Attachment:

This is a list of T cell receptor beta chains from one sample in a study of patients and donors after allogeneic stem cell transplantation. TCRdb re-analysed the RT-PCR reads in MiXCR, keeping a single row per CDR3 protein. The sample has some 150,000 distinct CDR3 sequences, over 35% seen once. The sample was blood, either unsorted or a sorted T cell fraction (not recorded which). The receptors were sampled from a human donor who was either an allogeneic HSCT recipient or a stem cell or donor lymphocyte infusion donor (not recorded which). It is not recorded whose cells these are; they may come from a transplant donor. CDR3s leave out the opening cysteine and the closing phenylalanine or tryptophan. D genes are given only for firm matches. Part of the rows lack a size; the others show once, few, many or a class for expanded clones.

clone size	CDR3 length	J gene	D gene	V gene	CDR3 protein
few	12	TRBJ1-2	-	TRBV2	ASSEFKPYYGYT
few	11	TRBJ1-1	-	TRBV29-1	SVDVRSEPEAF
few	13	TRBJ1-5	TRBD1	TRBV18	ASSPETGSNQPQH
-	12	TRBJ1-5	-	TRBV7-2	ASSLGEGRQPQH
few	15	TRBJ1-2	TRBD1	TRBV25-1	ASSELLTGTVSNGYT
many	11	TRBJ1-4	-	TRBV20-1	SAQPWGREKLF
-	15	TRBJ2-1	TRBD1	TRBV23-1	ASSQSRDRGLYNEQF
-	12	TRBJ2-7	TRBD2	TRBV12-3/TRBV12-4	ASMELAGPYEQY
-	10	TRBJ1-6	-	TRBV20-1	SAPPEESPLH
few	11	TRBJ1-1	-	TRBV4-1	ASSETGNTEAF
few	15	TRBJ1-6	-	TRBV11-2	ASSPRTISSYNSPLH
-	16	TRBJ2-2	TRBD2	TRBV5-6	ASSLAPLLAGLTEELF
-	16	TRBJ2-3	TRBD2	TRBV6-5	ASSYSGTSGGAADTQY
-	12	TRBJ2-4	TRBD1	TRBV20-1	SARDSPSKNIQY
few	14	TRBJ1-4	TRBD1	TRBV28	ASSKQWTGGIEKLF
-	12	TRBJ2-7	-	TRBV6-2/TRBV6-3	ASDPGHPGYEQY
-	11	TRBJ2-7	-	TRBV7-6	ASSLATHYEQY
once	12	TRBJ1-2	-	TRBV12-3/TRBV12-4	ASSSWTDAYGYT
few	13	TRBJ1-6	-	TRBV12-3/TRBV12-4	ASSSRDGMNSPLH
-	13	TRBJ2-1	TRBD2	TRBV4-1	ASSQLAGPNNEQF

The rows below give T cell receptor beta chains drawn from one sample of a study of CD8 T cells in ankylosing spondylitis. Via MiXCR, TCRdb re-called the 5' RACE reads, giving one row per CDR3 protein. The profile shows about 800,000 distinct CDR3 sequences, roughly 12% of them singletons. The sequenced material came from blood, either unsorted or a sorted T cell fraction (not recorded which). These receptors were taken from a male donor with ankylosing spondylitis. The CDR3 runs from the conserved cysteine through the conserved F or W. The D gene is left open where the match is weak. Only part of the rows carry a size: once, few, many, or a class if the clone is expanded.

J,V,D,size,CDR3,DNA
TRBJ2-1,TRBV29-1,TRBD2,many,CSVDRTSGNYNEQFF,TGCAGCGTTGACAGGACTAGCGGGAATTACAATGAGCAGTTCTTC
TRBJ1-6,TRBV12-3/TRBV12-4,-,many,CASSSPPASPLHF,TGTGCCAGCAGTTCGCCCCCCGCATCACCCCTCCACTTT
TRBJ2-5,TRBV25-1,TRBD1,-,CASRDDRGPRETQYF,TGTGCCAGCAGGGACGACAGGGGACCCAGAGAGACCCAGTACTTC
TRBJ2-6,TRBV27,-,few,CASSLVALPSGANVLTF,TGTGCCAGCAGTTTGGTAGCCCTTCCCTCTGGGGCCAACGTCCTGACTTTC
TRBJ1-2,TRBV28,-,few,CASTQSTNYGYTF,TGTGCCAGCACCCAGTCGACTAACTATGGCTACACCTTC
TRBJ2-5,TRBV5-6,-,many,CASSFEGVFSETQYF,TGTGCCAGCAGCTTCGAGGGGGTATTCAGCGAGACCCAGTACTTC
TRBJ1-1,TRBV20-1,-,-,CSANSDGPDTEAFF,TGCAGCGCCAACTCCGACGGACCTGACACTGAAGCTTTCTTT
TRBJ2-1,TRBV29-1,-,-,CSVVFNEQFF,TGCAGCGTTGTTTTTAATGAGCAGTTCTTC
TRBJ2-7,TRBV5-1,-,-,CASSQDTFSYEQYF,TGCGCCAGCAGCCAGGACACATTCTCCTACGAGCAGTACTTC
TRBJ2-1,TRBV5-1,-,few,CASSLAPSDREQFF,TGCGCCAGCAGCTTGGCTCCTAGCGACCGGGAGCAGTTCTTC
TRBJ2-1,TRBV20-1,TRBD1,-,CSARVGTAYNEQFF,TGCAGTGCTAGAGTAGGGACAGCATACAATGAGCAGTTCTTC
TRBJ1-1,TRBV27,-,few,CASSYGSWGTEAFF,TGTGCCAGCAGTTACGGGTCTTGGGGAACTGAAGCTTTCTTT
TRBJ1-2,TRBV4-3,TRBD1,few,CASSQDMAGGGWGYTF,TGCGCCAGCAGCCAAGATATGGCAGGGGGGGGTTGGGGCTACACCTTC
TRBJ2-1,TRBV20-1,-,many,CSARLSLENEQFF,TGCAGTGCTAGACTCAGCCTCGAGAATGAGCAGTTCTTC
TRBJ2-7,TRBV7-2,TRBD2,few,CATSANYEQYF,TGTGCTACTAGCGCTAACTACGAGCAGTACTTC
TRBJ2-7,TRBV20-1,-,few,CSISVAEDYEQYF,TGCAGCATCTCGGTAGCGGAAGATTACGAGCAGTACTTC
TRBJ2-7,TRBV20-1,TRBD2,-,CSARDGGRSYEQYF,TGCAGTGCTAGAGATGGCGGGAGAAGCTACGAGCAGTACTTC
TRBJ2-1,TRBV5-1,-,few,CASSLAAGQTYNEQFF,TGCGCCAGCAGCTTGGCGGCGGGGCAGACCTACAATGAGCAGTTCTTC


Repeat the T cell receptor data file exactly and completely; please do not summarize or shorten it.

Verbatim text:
This is a list of T cell receptor beta chains from one sample in a study of patients and donors after allogeneic stem cell transplantation. TCRdb re-analysed the RT-PCR reads in MiXCR, keeping a single row per CDR3 protein. The sample has some 150,000 distinct CDR3 sequences, over 35% seen once. The sample was blood, either unsorted or a sorted T cell fraction (not recorded which). The receptors were sampled from a human donor who was either an allogeneic HSCT recipient or a stem cell or donor lymphocyte infusion donor (not recorded which). It is not recorded whose cells these are; they may come from a transplant donor. CDR3s leave out the opening cysteine and the closing phenylalanine or tryptophan. D genes are given only for firm matches. Part of the rows lack a size; the others show once, few, many or a class for expanded clones.

clone size	CDR3 length	J gene	D gene	V gene	CDR3 protein
few	12	TRBJ1-2	-	TRBV2	ASSEFKPYYGYT
few	11	TRBJ1-1	-	TRBV29-1	SVDVRSEPEAF
few	13	TRBJ1-5	TRBD1	TRBV18	ASSPETGSNQPQH
-	12	TRBJ1-5	-	TRBV7-2	ASSLGEGRQPQH
few	15	TRBJ1-2	TRBD1	TRBV25-1	ASSELLTGTVSNGYT
many	11	TRBJ1-4	-	TRBV20-1	SAQPWGREKLF
-	15	TRBJ2-1	TRBD1	TRBV23-1	ASSQSRDRGLYNEQF
-	12	TRBJ2-7	TRBD2	TRBV12-3/TRBV12-4	ASMELAGPYEQY
-	10	TRBJ1-6	-	TRBV20-1	SAPPEESPLH
few	11	TRBJ1-1	-	TRBV4-1	ASSETGNTEAF
few	15	TRBJ1-6	-	TRBV11-2	ASSPRTISSYNSPLH
-	16	TRBJ2-2	TRBD2	TRBV5-6	ASSLAPLLAGLTEELF
-	16	TRBJ2-3	TRBD2	TRBV6-5	ASSYSGTSGGAADTQY
-	12	TRBJ2-4	TRBD1	TRBV20-1	SARDSPSKNIQY
few	14	TRBJ1-4	TRBD1	TRBV28	ASSKQWTGGIEKLF
-	12	TRBJ2-7	-	TRBV6-2/TRBV6-3	ASDPGHPGYEQY
-	11	TRBJ2-7	-	TRBV7-6	ASSLATHYEQY
once	12	TRBJ1-2	-	TRBV12-3/TRBV12-4	ASSSWTDAYGYT
few	13	TRBJ1-6	-	TRBV12-3/TRBV12-4	ASSSRDGMNSPLH
-	13	TRBJ2-1	TRBD2	TRBV4-1	ASSQLAGPNNEQF

The rows below give T cell receptor beta chains drawn from one sample of a study of CD8 T cells in ankylosing spondylitis. Via MiXCR, TCRdb re-called the 5' RACE reads, giving one row per CDR3 protein. The profile shows about 800,000 distinct CDR3 sequences, roughly 12% of them singletons. The sequenced material came from blood, either unsorted or a sorted T cell fraction (not recorded which). These receptors were taken from a male donor with ankylosing spondylitis. The CDR3 runs from the conserved cysteine through the conserved F or W. The D gene is left open where the match is weak. Only part of the rows carry a size: once, few, many, or a class if the clone is expanded.

J,V,D,size,CDR3,DNA
TRBJ2-1,TRBV29-1,TRBD2,many,CSVDRTSGNYNEQFF,TGCAGCGTTGACAGGACTAGCGGGAATTACAATGAGCAGTTCTTC
TRBJ1-6,TRBV12-3/TRBV12-4,-,many,CASSSPPASPLHF,TGTGCCAGCAGTTCGCCCCCCGCATCACCCCTCCACTTT
TRBJ2-5,TRBV25-1,TRBD1,-,CASRDDRGPRETQYF,TGTGCCAGCAGGGACGACAGGGGACCCAGAGAGACCCAGTACTTC
TRBJ2-6,TRBV27,-,few,CASSLVALPSGANVLTF,TGTGCCAGCAGTTTGGTAGCCCTTCCCTCTGGGGCCAACGTCCTGACTTTC
TRBJ1-2,TRBV28,-,few,CASTQSTNYGYTF,TGTGCCAGCACCCAGTCGACTAACTATGGCTACACCTTC
TRBJ2-5,TRBV5-6,-,many,CASSFEGVFSETQYF,TGTGCCAGCAGCTTCGAGGGGGTATTCAGCGAGACCCAGTACTTC
TRBJ1-1,TRBV20-1,-,-,CSANSDGPDTEAFF,TGCAGCGCCAACTCCGACGGACCTGACACTGAAGCTTTCTTT
TRBJ2-1,TRBV29-1,-,-,CSVVFNEQFF,TGCAGCGTTGTTTTTAATGAGCAGTTCTTC
TRBJ2-7,TRBV5-1,-,-,CASSQDTFSYEQYF,TGCGCCAGCAGCCAGGACACATTCTCCTACGAGCAGTACTTC
TRBJ2-1,TRBV5-1,-,few,CASSLAPSDREQFF,TGCGCCAGCAGCTTGGCTCCTAGCGACCGGGAGCAGTTCTTC
TRBJ2-1,TRBV20-1,TRBD1,-,CSARVGTAYNEQFF,TGCAGTGCTAGAGTAGGGACAGCATACAATGAGCAGTTCTTC
TRBJ1-1,TRBV27,-,few,CASSYGSWGTEAFF,TGTGCCAGCAGTTACGGGTCTTGGGGAACTGAAGCTTTCTTT
TRBJ1-2,TRBV4-3,TRBD1,few,CASSQDMAGGGWGYTF,TGCGCCAGCAGCCAAGATATGGCAGGGGGGGGTTGGGGCTACACCTTC
TRBJ2-1,TRBV20-1,-,many,CSARLSLENEQFF,TGCAGTGCTAGACTCAGCCTCGAGAATGAGCAGTTCTTC
TRBJ2-7,TRBV7-2,TRBD2,few,CATSANYEQYF,TGTGCTACTAGCGCTAACTACGAGCAGTACTTC
TRBJ2-7,TRBV20-1,-,few,CSISVAEDYEQYF,TGCAGCATCTCGGTAGCGGAAGATTACGAGCAGTACTTC
TRBJ2-7,TRBV20-1,TRBD2,-,CSARDGGRSYEQYF,TGCAGTGCTAGAGATGGCGGGAGAAGCTACGAGCAGTACTTC
TRBJ2-1,TRBV5-1,-,few,CASSLAAGQTYNEQFF,TGCGCCAGCAGCTTGGCGGCGGGGCAGACCTACAATGAGCAGTTCTTC